Nothing sinister in many ‘disappearing’ asylum cases
Common travel area with UK facilitates rejected applicants who want to try elsewhere
One Garda officers said: “These people are effectively travelling around looking for somewhere to make their life.” Photograph: Frank Miller
News that thousands of failed asylum seekers who seemingly disappeared without trace begs one question: where have they gone? The uncomfortable truth is that the Irish authorities simply do not know.
However, the Republic is not alone in that regard. In the UK, reactive and right-wing sections of the media keep the British public updated on the number of failed asylum seekers who have gone missing.
They are often referred to as having “absconded”, the same terminology used for convicted criminals who have left an open prison.
However, there is no evidence in Ireland that those foreign nationals missing having “absconded” in any sinister way. It is a worry so many can simply vanish, but it is perhaps not surprising; especially when the onus in the first instance is on the asylum seeker to leave the State of their own volition once their application has been rejected. Failure to do so can then result in forced deportation.
Deportation ordersThe Irish Times
Many of those making asylum claims having travelled after being displaced by war, extreme violence or persecution. Many others simply want better lives for themselves and their children. If their asylum claim fails in their country of choice, it is hardly surprising they would depart for another jurisdiction before being forcibly removed by the Garda. If they decided not to wait to be deported or even to be assisted by the Irish State in leaving voluntarily, technically speaking they are unaccounted for.
Appearing before the Public Accounts Committee last year, acting secretary general of the Department of Justice Noel Waters set out clearly that, as people can simply leave long before any forced deportation arises, it was impossible to keep track of them.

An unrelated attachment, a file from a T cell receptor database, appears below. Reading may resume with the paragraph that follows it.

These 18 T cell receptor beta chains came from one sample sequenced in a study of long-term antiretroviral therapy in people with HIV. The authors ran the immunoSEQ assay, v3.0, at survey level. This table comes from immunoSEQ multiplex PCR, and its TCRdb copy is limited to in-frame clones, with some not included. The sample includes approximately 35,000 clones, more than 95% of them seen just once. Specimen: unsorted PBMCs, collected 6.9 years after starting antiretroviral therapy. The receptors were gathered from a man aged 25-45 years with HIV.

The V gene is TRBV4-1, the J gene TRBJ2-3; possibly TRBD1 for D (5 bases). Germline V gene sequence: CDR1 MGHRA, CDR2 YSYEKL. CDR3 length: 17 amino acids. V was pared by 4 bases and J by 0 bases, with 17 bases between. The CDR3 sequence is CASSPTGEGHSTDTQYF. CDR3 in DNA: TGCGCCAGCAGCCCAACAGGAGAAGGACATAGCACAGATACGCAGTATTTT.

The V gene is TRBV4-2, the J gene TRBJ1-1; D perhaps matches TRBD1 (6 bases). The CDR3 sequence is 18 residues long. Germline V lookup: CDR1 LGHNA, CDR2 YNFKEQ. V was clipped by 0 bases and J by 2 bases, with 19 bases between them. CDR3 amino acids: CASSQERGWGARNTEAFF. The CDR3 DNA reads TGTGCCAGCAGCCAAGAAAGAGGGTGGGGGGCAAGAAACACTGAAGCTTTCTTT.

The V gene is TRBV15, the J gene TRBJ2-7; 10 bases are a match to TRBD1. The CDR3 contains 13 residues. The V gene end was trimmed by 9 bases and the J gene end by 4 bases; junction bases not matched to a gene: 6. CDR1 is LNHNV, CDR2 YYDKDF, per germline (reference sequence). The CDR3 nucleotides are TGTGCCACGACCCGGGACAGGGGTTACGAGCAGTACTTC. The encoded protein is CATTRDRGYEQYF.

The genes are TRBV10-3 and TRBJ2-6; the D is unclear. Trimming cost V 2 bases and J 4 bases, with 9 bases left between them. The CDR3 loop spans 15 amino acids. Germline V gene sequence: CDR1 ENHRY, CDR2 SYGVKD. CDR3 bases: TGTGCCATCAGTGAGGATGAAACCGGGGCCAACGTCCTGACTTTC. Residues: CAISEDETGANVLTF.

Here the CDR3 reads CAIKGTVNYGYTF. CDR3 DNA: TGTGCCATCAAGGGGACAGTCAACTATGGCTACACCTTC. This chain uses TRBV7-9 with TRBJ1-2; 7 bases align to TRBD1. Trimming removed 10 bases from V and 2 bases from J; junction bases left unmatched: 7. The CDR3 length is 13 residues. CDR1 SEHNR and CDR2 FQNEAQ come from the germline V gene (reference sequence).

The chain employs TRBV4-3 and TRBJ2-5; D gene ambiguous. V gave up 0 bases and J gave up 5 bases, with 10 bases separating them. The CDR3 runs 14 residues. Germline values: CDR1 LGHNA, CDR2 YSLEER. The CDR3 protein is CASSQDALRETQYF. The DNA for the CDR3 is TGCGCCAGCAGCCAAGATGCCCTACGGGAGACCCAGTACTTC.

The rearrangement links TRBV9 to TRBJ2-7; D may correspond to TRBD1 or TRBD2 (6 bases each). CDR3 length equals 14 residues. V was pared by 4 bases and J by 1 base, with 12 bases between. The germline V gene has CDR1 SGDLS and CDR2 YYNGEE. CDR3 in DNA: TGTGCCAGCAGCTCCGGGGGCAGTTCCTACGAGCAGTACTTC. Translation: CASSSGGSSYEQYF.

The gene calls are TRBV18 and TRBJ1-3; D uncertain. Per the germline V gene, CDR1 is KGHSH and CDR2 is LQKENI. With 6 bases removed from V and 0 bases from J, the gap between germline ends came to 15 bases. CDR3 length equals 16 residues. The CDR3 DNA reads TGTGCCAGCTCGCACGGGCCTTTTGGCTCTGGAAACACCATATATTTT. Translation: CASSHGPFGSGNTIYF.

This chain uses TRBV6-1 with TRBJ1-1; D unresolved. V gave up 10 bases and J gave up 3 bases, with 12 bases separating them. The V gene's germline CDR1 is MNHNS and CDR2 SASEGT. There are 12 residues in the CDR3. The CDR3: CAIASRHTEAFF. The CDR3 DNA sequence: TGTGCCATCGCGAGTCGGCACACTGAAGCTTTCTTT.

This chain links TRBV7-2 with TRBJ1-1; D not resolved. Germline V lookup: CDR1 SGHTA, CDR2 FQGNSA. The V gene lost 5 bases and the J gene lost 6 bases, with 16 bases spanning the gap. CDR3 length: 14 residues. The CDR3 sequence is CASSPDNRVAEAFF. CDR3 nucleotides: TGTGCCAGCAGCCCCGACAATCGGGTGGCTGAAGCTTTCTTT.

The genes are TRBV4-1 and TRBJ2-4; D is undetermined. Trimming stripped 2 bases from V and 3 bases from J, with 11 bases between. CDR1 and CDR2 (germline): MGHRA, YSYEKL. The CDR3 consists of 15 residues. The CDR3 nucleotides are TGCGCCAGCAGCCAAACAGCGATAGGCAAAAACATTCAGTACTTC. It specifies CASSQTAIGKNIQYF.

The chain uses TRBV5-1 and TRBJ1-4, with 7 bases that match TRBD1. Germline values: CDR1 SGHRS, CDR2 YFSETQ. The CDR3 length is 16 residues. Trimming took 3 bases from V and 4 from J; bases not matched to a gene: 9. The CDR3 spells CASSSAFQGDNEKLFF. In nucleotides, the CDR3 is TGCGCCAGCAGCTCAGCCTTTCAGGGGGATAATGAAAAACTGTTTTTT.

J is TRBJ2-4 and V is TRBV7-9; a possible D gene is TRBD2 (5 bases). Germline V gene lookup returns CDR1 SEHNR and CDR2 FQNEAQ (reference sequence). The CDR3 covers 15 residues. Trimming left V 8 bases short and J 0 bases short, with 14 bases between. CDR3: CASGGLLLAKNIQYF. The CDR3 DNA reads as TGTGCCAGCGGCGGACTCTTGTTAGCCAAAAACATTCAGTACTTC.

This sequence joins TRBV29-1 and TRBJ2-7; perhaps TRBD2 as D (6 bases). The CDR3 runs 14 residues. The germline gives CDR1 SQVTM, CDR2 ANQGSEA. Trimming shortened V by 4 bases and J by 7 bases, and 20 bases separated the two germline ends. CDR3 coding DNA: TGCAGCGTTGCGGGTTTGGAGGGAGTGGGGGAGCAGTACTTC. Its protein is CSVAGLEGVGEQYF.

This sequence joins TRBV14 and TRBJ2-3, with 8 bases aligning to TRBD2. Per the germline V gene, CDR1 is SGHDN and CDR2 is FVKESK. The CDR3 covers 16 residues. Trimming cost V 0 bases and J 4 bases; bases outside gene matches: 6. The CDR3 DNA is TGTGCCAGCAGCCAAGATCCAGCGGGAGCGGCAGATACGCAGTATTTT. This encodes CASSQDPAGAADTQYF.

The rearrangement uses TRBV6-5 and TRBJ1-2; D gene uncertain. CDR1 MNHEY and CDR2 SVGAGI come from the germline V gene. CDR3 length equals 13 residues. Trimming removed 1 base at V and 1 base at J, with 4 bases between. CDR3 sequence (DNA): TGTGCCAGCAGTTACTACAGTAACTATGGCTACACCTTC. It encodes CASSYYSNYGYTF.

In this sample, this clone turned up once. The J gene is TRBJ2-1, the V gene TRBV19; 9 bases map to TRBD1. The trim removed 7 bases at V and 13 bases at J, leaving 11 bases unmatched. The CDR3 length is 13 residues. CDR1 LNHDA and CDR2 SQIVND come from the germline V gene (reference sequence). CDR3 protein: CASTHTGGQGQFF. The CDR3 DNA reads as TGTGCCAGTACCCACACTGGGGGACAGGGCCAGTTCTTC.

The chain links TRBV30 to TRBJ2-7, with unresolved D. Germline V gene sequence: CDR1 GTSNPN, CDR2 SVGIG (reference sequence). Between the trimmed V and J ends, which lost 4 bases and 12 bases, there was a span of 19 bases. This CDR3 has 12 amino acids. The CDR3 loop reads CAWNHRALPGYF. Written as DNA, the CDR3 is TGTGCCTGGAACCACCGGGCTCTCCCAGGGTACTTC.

“It turned out that the actual live caseload was nearer to 6,000, so the other people had disappeared somewhere into the system,” he said. The asylum seekers and their legal representatives were contacted as part of the audit, with many living outside the direct provision system.
“More than likely, as the Garda would tell us, they would have left the country and probably would have gone back to the United Kingdom, ” Mr Waters said.
He added the common travel area between the UK and Republic, and the lack of any physical border to clear travelling from the Republic to the North, effectively facilitated failed asylum seekers departing for the UK without ever registering or being recorded as having departed. He said the favoured route for asylum seekers was to make their way to the North, travel by ferry to Scotland and from there make their way south into England.
Mr Waters said it was impossible to collect figures for those leaving voluntarily.
Garda officers said the figures of unaccounted person was not surprising as, as one officer put it: “These people are effectively travelling around looking for somewhere to make their life.”